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Apple, Inc. Earnings: Can the Tech Giant Live Up to a Higher Stock Price?

By Daniel Sparks – Apr 5, 2017 at 5:40PM

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With Apple's stock soaring lately, the pressure will be on when the company reports second-quarter results.

Mark your calendar. Apple (AAPL -2.01%) has just set the date for its second-quarter results. On May 2, investors will get a timely glimpse into the company's recent performance.

With Apple stock hitting new highs ahead of the earnings release, can the tech company live up to higher expectations from investors? Here are some key areas to watch when Apple reports its Q2 earnings early next month.

An iPhone 7 Plus in jet black.

Jet black iPhone 7 Plus. Image source: Apple.

Will iPhone sales continue upward?

After three quarters in a row of declining iPhone sales, the segment's revenue finally turned upward in the company's most recent quarter. iPhone unit sales and iPhone revenue were up 5% year over year in Apple's first quarter of fiscal 2017. Going into Apple's second quarter, investors will be looking for a similar trend in iPhone sales.

Based on Apple's guidance for second-quarter revenue to be between $51.5 billion and $53.5 billion, management is likely expecting year-over-year growth in iPhone sales to persist during the quarter. This guidance implies overall revenue of about 3.4%, using the midpoint of Apple's guidance range, compared to Apple's $50.6 billion in revenue in the year-ago quarter. Considering that the iPhone accounted for 64% of Apple's trailing-12-month revenue, Apple's iPhone sales are a major determinant of the direction of the company's overall revenue, and thus a key determinant in management's guidance.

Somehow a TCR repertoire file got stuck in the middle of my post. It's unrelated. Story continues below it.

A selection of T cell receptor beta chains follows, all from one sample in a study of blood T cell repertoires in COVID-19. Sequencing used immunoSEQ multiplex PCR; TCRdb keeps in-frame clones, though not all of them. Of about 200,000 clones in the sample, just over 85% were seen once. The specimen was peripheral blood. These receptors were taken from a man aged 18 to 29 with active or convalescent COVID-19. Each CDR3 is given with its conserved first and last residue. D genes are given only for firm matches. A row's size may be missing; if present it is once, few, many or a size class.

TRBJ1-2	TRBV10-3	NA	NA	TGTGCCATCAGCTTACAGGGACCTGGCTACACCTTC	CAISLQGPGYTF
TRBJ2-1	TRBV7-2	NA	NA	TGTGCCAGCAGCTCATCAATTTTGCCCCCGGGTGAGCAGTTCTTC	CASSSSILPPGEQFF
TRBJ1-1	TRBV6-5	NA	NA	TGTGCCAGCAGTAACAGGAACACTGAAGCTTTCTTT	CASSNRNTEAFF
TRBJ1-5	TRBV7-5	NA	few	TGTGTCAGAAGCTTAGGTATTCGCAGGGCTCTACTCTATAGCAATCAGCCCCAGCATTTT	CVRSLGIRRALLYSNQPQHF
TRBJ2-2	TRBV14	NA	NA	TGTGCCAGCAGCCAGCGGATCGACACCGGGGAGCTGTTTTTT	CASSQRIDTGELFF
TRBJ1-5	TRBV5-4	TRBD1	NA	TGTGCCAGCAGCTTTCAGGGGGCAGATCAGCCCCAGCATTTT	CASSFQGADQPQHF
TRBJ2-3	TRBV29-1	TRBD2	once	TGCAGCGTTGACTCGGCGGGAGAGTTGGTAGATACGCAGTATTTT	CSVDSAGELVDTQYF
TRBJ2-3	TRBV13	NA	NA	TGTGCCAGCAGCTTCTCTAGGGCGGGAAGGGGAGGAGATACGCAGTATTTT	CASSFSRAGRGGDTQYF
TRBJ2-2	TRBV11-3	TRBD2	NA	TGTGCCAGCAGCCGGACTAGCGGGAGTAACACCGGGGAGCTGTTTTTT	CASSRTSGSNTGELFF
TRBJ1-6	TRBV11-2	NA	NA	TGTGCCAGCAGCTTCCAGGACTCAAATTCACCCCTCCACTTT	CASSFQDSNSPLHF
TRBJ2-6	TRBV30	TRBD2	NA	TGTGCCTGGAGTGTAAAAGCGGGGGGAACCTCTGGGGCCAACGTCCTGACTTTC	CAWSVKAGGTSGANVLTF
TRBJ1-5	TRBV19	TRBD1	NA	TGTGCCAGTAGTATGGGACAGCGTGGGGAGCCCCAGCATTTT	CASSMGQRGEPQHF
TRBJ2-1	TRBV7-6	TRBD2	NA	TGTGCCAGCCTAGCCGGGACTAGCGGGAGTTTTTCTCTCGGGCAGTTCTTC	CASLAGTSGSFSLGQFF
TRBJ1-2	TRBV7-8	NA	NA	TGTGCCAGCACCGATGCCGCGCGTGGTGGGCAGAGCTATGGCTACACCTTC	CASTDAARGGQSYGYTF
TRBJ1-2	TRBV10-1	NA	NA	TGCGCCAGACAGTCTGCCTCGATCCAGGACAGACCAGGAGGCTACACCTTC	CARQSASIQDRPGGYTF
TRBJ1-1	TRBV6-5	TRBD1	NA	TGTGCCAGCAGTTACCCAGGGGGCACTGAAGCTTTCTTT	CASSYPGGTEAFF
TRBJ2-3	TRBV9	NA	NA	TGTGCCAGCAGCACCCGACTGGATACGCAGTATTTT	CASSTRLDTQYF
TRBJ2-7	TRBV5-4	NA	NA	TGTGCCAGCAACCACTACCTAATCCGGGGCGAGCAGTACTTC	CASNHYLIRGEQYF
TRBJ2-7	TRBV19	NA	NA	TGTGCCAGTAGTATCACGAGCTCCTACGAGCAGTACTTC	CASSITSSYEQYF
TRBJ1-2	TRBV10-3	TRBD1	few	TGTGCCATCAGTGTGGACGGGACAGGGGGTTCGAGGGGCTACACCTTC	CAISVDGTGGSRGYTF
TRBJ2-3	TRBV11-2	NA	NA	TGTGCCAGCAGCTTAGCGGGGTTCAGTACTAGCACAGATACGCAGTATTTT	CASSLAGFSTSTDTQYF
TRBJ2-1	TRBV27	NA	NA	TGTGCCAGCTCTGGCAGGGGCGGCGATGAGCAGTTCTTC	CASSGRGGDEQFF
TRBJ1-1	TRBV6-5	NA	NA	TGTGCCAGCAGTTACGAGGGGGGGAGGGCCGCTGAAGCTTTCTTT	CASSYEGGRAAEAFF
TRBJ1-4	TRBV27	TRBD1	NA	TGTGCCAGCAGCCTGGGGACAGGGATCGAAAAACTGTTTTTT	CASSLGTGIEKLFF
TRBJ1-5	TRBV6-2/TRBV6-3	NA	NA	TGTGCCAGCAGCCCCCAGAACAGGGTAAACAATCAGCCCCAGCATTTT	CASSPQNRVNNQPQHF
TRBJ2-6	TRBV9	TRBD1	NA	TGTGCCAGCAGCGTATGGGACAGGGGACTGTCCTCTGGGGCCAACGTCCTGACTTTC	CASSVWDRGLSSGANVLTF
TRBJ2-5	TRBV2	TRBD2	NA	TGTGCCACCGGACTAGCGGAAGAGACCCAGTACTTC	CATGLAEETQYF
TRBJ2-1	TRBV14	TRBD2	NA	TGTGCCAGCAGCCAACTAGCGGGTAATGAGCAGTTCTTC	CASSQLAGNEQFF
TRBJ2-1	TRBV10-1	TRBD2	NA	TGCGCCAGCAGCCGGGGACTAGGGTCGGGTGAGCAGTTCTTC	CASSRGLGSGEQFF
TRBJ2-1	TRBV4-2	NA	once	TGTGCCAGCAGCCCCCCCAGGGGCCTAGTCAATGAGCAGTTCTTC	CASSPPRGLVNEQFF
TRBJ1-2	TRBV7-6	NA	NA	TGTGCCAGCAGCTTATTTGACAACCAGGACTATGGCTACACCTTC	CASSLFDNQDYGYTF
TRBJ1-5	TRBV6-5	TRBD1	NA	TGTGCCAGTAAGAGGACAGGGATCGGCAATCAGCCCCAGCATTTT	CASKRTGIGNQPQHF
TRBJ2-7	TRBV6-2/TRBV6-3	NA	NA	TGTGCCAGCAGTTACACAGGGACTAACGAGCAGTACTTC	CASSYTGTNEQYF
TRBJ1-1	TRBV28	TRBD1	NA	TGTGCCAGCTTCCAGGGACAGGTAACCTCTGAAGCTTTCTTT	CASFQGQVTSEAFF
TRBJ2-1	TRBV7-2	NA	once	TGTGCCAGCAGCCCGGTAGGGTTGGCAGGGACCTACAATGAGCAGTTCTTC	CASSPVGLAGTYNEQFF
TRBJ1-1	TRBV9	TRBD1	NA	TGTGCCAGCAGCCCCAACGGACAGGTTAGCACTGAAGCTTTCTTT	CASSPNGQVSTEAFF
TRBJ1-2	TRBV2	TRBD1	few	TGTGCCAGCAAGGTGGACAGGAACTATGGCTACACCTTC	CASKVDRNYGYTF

It's time for a dividend increase

Apple is expected to give investors an update on its capital return program alongside its second-quarter earnings release, as management has done in previous years. With the program consisting of both Apple's dividend and its share repurchase authorization, investors should look for management to update investors on both.

As for Apple's dividend, investors should look for a dividend increase in the range of 8% to 15% -- in line with the company's dividend increases in the past four years.

Perhaps even more important than Apple's dividend increase will be management's plans for share repurchases. Historically, Apple has opted to give more weight to share repurchases than dividends.

Indeed, since the company initiated its dividend in 2012, Apple has spent $144 billion buying back its own shares and $51 billion paying dividends. However, with Apple stock rising about 25% in the past 12 months, it's possible that management will choose to give more emphasis to dividends than it has in the past.

Looking ahead

Another key area investors won't want to miss is Apple's guidance for its third quarter of fiscal 2017. With Apple only recently returning to revenue growth, the company's ability to grow its business is still in the spotlight.

AAPL Revenue (TTM) Chart

AAPL Revenue (TTM) data by YCharts.

Apple's third quarter will be particularly interesting because, while Apple's iPhone 7 is still fairly new, the smartphone's overall form factor is several years old, dating back to the company's iPhone 6 launch in 2014. Will an aging iPhone design continue to drive growth for Apple? Further, investors will be looking to see if Apple's rapidly growing services segment can grow to represent an even larger portion of sales and, in turn, help Apple's overall revenue.

Based on how successful the iPhone 7 has been so far, and on the company's success with growing its services revenue, investors should expect Apple to guide for yet another quarter of year-over-year growth.

Apple reports its second-quarter results after market close on May 2 and will host a live quarterly conference call to discuss results with analysts at 5:00 p.m. PST.

Daniel Sparks owns shares of Apple. The Motley Fool owns shares of and recommends Apple. The Motley Fool has the following options: long January 2018 $90 calls on Apple and short January 2018 $95 calls on Apple. The Motley Fool has a disclosure policy.

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